Article Details

Research Database: Article Details

Citation:  Hartman, E.; Schlegelmilch, A.; Roskowski, M.; Anderson, C.; & Tansey, T. (2019). Early findings from the Wisconsin PROMISE project: Implications for policy and practice. Journal of Vocational Rehabilitation, 51 (2), 167-181.
Title:  Early findings from the Wisconsin PROMISE project: Implications for policy and practice
Authors:  Hartman, E.; Schlegelmilch, A.; Roskowski, M.; Anderson, C.; & Tansey, T.
Year:  2019
Journal/Publication:  Journal of Vocational Rehabilitation
Publisher:  IOS Press
DOI:  https://doi.org/10.3233/JVR-191036
Full text:  https://content.iospress.com/articles/journal-of-vocational-rehabil...   
Peer-reviewed?  Yes
NIDILRR-funded?  Not reported

Structured abstract:

Background:  Promoting the Readiness of Minors in Supplemental Security Income (PROMISE) is a U.S. Department of Education federal demonstration grant in collaboration with Health and Human Services, Labor, and the Social Security Administration. Wisconsin PROMISE is one of six model demonstration sites.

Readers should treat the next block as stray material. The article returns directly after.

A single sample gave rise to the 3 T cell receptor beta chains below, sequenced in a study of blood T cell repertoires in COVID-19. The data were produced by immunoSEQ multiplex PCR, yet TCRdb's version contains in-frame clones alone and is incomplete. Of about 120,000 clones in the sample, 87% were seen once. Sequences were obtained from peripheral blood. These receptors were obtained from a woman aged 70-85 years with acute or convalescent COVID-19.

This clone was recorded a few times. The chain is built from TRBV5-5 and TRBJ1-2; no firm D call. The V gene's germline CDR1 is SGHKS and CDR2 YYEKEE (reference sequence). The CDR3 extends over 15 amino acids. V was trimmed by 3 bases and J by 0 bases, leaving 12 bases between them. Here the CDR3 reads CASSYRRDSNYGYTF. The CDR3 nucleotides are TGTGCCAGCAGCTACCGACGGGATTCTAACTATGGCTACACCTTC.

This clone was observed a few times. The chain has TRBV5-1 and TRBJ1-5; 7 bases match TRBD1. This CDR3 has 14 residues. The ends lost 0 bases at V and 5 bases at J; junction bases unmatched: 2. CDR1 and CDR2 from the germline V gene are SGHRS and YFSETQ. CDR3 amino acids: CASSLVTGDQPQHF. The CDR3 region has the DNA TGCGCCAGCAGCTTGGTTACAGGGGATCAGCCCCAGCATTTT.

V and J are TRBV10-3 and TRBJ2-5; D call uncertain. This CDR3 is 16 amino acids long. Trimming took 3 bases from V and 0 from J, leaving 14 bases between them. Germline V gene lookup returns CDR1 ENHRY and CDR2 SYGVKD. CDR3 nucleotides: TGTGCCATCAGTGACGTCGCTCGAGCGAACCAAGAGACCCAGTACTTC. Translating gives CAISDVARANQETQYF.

Purpose:  Through state inter-agency collaboration, the Wisconsin Division of Vocational Rehabilitation implemented Wisconsin PROMISE coordinated services and supports to youth with disabilities receiving supplemental security income (SSI) benefits and their families to improve education and career and financial self-sufficiency outcomes.
Data collection and analysis:  Wisconsin PROMISE enrolled 2,024 youth with disabilities receiving SSI benefits and their families who were randomly assigned to usual services or PROMISE services.
Findings:  Early data indicates positive results regarding engagement, employment, and earnings outcomes. Wisconsin PROMISE youth employment rates went from 1% in 2013 to 67% in 2018, 10-percentage points higher than observed with the control group.
Conclusions:  An overview of early findings from the Wisconsin PROMISE project site related to VR engagement, employment, and earnings outcomes of youth and family participants provides lessons learned that can be applied to VR practice.

Disabilities served:  Multiple disabilities
Populations served:  Transition-age youth (14 - 24)
SSI and SSDI recipients
Interventions:  Transition services
Outcomes:  Employment acquisition
Full-time employment